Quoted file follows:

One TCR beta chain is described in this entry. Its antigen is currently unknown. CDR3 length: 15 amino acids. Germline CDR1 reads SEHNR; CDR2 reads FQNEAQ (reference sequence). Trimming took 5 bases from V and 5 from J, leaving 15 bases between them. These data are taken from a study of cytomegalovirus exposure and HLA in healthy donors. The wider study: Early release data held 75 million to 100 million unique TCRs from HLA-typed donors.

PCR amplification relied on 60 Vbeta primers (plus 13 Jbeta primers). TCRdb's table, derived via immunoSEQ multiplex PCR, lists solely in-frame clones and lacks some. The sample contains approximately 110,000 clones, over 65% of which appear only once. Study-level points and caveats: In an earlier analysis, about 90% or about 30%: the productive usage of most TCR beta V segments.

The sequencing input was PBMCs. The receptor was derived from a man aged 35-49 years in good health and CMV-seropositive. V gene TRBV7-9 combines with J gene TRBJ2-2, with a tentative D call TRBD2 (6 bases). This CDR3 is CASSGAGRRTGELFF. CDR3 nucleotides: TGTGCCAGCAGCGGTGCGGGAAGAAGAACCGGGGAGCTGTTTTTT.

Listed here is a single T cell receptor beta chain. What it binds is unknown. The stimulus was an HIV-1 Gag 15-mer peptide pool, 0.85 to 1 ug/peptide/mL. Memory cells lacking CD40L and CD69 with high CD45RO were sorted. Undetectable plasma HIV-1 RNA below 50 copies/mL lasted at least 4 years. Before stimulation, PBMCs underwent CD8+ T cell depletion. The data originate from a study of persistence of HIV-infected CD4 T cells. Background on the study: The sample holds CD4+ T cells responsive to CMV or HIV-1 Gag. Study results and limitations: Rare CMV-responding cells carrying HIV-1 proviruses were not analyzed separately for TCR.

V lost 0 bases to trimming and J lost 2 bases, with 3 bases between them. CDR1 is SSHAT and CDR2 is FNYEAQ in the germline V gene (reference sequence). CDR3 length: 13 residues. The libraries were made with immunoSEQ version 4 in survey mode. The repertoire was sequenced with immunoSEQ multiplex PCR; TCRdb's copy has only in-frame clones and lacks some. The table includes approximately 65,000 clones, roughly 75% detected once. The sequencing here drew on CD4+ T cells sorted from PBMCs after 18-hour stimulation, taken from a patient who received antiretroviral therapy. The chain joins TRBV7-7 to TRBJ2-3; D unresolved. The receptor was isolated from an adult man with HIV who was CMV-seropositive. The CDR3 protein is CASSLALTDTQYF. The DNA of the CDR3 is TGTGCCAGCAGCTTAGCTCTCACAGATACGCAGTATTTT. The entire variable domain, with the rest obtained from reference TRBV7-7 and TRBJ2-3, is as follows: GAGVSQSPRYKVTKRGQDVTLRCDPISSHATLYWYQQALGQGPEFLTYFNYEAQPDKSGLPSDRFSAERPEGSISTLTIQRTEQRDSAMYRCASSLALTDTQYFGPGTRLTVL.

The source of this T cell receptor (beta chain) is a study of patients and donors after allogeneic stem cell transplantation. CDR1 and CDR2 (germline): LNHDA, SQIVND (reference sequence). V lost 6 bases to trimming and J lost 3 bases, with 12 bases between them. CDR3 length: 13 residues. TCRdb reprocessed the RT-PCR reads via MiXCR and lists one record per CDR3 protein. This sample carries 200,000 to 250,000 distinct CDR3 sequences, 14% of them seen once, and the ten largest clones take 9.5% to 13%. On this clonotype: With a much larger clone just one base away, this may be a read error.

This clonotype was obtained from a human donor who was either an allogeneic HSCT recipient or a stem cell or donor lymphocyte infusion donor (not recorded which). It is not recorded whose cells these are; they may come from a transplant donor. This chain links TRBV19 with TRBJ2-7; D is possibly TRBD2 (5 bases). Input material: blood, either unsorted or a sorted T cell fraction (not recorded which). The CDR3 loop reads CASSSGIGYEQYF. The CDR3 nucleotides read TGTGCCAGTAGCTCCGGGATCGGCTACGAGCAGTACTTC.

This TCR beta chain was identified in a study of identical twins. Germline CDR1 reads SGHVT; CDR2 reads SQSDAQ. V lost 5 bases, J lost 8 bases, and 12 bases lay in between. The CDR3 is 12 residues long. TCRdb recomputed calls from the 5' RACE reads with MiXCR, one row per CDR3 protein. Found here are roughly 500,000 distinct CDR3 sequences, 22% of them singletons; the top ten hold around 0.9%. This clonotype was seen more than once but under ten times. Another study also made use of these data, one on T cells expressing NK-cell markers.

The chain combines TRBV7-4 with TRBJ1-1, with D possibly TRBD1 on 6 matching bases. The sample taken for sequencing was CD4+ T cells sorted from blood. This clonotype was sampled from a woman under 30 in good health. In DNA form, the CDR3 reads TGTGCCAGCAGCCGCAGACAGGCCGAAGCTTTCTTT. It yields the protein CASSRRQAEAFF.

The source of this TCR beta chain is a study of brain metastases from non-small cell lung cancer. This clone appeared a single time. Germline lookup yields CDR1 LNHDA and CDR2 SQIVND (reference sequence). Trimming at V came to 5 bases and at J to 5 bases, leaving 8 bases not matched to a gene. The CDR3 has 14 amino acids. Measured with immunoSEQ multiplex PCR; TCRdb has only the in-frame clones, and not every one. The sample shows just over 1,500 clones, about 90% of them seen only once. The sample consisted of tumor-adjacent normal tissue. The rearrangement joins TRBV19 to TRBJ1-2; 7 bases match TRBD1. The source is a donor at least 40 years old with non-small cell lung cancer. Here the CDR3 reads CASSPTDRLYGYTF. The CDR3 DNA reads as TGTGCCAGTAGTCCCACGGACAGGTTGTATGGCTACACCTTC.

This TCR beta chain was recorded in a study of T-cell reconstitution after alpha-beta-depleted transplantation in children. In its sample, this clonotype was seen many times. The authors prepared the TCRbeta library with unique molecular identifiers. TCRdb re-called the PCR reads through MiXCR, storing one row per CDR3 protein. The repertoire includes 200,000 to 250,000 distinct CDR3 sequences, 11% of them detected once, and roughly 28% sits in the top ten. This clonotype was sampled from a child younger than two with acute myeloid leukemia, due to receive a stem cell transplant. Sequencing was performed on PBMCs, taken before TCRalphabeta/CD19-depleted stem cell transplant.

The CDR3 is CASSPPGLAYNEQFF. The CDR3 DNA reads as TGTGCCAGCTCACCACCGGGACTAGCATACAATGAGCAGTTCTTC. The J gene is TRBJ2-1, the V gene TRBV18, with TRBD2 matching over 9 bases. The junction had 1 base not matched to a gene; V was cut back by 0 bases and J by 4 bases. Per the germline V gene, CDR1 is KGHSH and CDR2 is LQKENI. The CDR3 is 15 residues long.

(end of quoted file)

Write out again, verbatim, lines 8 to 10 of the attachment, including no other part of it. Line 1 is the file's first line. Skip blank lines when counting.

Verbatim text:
This TCR beta chain was identified in a study of identical twins. Germline CDR1 reads SGHVT; CDR2 reads SQSDAQ. V lost 5 bases, J lost 8 bases, and 12 bases lay in between. The CDR3 is 12 residues long. TCRdb recomputed calls from the 5' RACE reads with MiXCR, one row per CDR3 protein. Found here are roughly 500,000 distinct CDR3 sequences, 22% of them singletons; the top ten hold around 0.9%. This clonotype was seen more than once but under ten times. Another study also made use of these data, one on T cells expressing NK-cell markers.

The chain combines TRBV7-4 with TRBJ1-1, with D possibly TRBD1 on 6 matching bases. The sample taken for sequencing was CD4+ T cells sorted from blood. This clonotype was sampled from a woman under 30 in good health. In DNA form, the CDR3 reads TGTGCCAGCAGCCGCAGACAGGCCGAAGCTTTCTTT. It yields the protein CASSRRQAEAFF.

The source of this TCR beta chain is a study of brain metastases from non-small cell lung cancer. This clone appeared a single time. Germline lookup yields CDR1 LNHDA and CDR2 SQIVND (reference sequence). Trimming at V came to 5 bases and at J to 5 bases, leaving 8 bases not matched to a gene. The CDR3 has 14 amino acids. Measured with immunoSEQ multiplex PCR; TCRdb has only the in-frame clones, and not every one. The sample shows just over 1,500 clones, about 90% of them seen only once. The sample consisted of tumor-adjacent normal tissue. The rearrangement joins TRBV19 to TRBJ1-2; 7 bases match TRBD1. The source is a donor at least 40 years old with non-small cell lung cancer. Here the CDR3 reads CASSPTDRLYGYTF. The CDR3 DNA reads as TGTGCCAGTAGTCCCACGGACAGGTTGTATGGCTACACCTTC.